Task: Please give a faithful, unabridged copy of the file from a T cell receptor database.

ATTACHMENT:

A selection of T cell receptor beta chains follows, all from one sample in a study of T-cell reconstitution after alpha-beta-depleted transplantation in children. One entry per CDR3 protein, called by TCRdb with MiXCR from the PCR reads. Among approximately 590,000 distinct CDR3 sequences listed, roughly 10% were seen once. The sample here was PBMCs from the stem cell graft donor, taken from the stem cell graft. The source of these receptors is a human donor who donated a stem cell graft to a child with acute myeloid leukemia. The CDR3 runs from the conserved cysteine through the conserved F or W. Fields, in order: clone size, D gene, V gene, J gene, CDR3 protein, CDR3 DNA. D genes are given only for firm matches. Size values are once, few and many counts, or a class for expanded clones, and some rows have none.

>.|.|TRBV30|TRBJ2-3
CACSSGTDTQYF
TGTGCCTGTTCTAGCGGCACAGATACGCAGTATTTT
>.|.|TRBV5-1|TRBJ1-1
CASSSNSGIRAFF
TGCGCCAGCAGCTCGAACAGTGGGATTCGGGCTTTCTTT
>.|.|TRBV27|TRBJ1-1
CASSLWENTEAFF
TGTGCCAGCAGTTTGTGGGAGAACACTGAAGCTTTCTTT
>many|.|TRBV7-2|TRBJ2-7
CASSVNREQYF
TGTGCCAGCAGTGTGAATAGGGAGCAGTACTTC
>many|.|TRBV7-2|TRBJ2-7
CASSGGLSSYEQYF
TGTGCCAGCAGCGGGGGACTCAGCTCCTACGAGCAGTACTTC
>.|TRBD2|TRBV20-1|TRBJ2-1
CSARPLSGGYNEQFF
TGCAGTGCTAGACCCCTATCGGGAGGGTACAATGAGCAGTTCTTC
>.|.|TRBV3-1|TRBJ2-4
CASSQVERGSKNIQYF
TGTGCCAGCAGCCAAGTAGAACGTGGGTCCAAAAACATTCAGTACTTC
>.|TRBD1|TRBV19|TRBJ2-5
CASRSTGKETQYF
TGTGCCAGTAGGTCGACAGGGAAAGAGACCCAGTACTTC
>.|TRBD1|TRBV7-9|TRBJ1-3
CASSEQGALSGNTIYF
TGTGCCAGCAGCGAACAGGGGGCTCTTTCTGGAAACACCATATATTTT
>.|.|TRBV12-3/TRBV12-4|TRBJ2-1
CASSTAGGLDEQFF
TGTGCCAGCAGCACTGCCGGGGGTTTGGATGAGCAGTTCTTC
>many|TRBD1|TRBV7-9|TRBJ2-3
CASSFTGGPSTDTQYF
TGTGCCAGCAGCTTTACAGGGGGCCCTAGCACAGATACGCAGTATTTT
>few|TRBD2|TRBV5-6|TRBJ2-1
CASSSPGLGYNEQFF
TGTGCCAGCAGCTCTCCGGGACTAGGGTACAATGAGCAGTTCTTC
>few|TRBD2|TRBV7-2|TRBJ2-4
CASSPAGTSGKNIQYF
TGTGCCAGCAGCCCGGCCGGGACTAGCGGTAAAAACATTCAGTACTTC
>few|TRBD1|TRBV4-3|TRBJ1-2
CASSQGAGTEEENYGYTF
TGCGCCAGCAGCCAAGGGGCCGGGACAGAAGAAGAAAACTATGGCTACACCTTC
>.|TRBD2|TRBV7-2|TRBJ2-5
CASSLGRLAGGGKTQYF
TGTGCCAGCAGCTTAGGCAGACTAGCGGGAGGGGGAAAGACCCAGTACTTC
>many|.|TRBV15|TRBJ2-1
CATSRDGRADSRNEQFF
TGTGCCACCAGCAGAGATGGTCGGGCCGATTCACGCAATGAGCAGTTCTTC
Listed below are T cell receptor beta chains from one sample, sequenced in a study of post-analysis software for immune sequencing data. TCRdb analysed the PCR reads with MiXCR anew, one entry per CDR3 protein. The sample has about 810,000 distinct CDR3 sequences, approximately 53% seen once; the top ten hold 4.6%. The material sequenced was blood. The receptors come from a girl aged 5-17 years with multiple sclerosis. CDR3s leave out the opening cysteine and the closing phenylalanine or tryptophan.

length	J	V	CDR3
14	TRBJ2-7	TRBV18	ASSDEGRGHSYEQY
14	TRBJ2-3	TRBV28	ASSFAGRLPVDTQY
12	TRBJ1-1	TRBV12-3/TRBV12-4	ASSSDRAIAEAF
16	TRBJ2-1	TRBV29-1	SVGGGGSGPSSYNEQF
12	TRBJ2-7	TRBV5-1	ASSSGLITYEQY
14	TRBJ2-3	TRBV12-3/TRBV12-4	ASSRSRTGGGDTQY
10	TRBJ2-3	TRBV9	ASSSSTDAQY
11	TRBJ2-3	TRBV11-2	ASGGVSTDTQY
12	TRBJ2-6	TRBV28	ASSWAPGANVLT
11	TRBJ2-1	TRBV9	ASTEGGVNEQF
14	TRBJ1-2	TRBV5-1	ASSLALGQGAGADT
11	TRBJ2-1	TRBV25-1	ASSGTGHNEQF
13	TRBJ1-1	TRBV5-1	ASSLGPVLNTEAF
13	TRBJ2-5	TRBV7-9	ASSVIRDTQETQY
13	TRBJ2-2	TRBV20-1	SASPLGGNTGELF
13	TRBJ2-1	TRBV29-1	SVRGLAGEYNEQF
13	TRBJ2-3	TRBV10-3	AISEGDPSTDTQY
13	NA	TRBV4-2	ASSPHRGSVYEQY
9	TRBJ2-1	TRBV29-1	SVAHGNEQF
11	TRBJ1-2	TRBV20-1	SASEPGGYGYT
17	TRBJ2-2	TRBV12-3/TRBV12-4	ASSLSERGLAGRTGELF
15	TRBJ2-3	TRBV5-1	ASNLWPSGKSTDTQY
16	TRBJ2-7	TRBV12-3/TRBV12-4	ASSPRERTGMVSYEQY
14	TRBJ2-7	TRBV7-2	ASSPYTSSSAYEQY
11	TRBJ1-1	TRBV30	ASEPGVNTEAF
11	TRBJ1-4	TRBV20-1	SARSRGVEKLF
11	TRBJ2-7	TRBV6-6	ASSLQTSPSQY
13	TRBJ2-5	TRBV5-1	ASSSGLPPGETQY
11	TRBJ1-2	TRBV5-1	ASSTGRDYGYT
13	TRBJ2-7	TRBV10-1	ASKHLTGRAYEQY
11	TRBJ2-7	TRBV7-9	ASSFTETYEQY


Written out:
A selection of T cell receptor beta chains follows, all from one sample in a study of T-cell reconstitution after alpha-beta-depleted transplantation in children. One entry per CDR3 protein, called by TCRdb with MiXCR from the PCR reads. Among approximately 590,000 distinct CDR3 sequences listed, roughly 10% were seen once. The sample here was PBMCs from the stem cell graft donor, taken from the stem cell graft. The source of these receptors is a human donor who donated a stem cell graft to a child with acute myeloid leukemia. The CDR3 runs from the conserved cysteine through the conserved F or W. Fields, in order: clone size, D gene, V gene, J gene, CDR3 protein, CDR3 DNA. D genes are given only for firm matches. Size values are once, few and many counts, or a class for expanded clones, and some rows have none.

>.|.|TRBV30|TRBJ2-3
CACSSGTDTQYF
TGTGCCTGTTCTAGCGGCACAGATACGCAGTATTTT
>.|.|TRBV5-1|TRBJ1-1
CASSSNSGIRAFF
TGCGCCAGCAGCTCGAACAGTGGGATTCGGGCTTTCTTT
>.|.|TRBV27|TRBJ1-1
CASSLWENTEAFF
TGTGCCAGCAGTTTGTGGGAGAACACTGAAGCTTTCTTT
>many|.|TRBV7-2|TRBJ2-7
CASSVNREQYF
TGTGCCAGCAGTGTGAATAGGGAGCAGTACTTC
>many|.|TRBV7-2|TRBJ2-7
CASSGGLSSYEQYF
TGTGCCAGCAGCGGGGGACTCAGCTCCTACGAGCAGTACTTC
>.|TRBD2|TRBV20-1|TRBJ2-1
CSARPLSGGYNEQFF
TGCAGTGCTAGACCCCTATCGGGAGGGTACAATGAGCAGTTCTTC
>.|.|TRBV3-1|TRBJ2-4
CASSQVERGSKNIQYF
TGTGCCAGCAGCCAAGTAGAACGTGGGTCCAAAAACATTCAGTACTTC
>.|TRBD1|TRBV19|TRBJ2-5
CASRSTGKETQYF
TGTGCCAGTAGGTCGACAGGGAAAGAGACCCAGTACTTC
>.|TRBD1|TRBV7-9|TRBJ1-3
CASSEQGALSGNTIYF
TGTGCCAGCAGCGAACAGGGGGCTCTTTCTGGAAACACCATATATTTT
>.|.|TRBV12-3/TRBV12-4|TRBJ2-1
CASSTAGGLDEQFF
TGTGCCAGCAGCACTGCCGGGGGTTTGGATGAGCAGTTCTTC
>many|TRBD1|TRBV7-9|TRBJ2-3
CASSFTGGPSTDTQYF
TGTGCCAGCAGCTTTACAGGGGGCCCTAGCACAGATACGCAGTATTTT
>few|TRBD2|TRBV5-6|TRBJ2-1
CASSSPGLGYNEQFF
TGTGCCAGCAGCTCTCCGGGACTAGGGTACAATGAGCAGTTCTTC
>few|TRBD2|TRBV7-2|TRBJ2-4
CASSPAGTSGKNIQYF
TGTGCCAGCAGCCCGGCCGGGACTAGCGGTAAAAACATTCAGTACTTC
>few|TRBD1|TRBV4-3|TRBJ1-2
CASSQGAGTEEENYGYTF
TGCGCCAGCAGCCAAGGGGCCGGGACAGAAGAAGAAAACTATGGCTACACCTTC
>.|TRBD2|TRBV7-2|TRBJ2-5
CASSLGRLAGGGKTQYF
TGTGCCAGCAGCTTAGGCAGACTAGCGGGAGGGGGAAAGACCCAGTACTTC
>many|.|TRBV15|TRBJ2-1
CATSRDGRADSRNEQFF
TGTGCCACCAGCAGAGATGGTCGGGCCGATTCACGCAATGAGCAGTTCTTC
Listed below are T cell receptor beta chains from one sample, sequenced in a study of post-analysis software for immune sequencing data. TCRdb analysed the PCR reads with MiXCR anew, one entry per CDR3 protein. The sample has about 810,000 distinct CDR3 sequences, approximately 53% seen once; the top ten hold 4.6%. The material sequenced was blood. The receptors come from a girl aged 5-17 years with multiple sclerosis. CDR3s leave out the opening cysteine and the closing phenylalanine or tryptophan.

length	J	V	CDR3
14	TRBJ2-7	TRBV18	ASSDEGRGHSYEQY
14	TRBJ2-3	TRBV28	ASSFAGRLPVDTQY
12	TRBJ1-1	TRBV12-3/TRBV12-4	ASSSDRAIAEAF
16	TRBJ2-1	TRBV29-1	SVGGGGSGPSSYNEQF
12	TRBJ2-7	TRBV5-1	ASSSGLITYEQY
14	TRBJ2-3	TRBV12-3/TRBV12-4	ASSRSRTGGGDTQY
10	TRBJ2-3	TRBV9	ASSSSTDAQY
11	TRBJ2-3	TRBV11-2	ASGGVSTDTQY
12	TRBJ2-6	TRBV28	ASSWAPGANVLT
11	TRBJ2-1	TRBV9	ASTEGGVNEQF
14	TRBJ1-2	TRBV5-1	ASSLALGQGAGADT
11	TRBJ2-1	TRBV25-1	ASSGTGHNEQF
13	TRBJ1-1	TRBV5-1	ASSLGPVLNTEAF
13	TRBJ2-5	TRBV7-9	ASSVIRDTQETQY
13	TRBJ2-2	TRBV20-1	SASPLGGNTGELF
13	TRBJ2-1	TRBV29-1	SVRGLAGEYNEQF
13	TRBJ2-3	TRBV10-3	AISEGDPSTDTQY
13	NA	TRBV4-2	ASSPHRGSVYEQY
9	TRBJ2-1	TRBV29-1	SVAHGNEQF
11	TRBJ1-2	TRBV20-1	SASEPGGYGYT
17	TRBJ2-2	TRBV12-3/TRBV12-4	ASSLSERGLAGRTGELF
15	TRBJ2-3	TRBV5-1	ASNLWPSGKSTDTQY
16	TRBJ2-7	TRBV12-3/TRBV12-4	ASSPRERTGMVSYEQY
14	TRBJ2-7	TRBV7-2	ASSPYTSSSAYEQY
11	TRBJ1-1	TRBV30	ASEPGVNTEAF
11	TRBJ1-4	TRBV20-1	SARSRGVEKLF
11	TRBJ2-7	TRBV6-6	ASSLQTSPSQY
13	TRBJ2-5	TRBV5-1	ASSSGLPPGETQY
11	TRBJ1-2	TRBV5-1	ASSTGRDYGYT
13	TRBJ2-7	TRBV10-1	ASKHLTGRAYEQY
11	TRBJ2-7	TRBV7-9	ASSFTETYEQY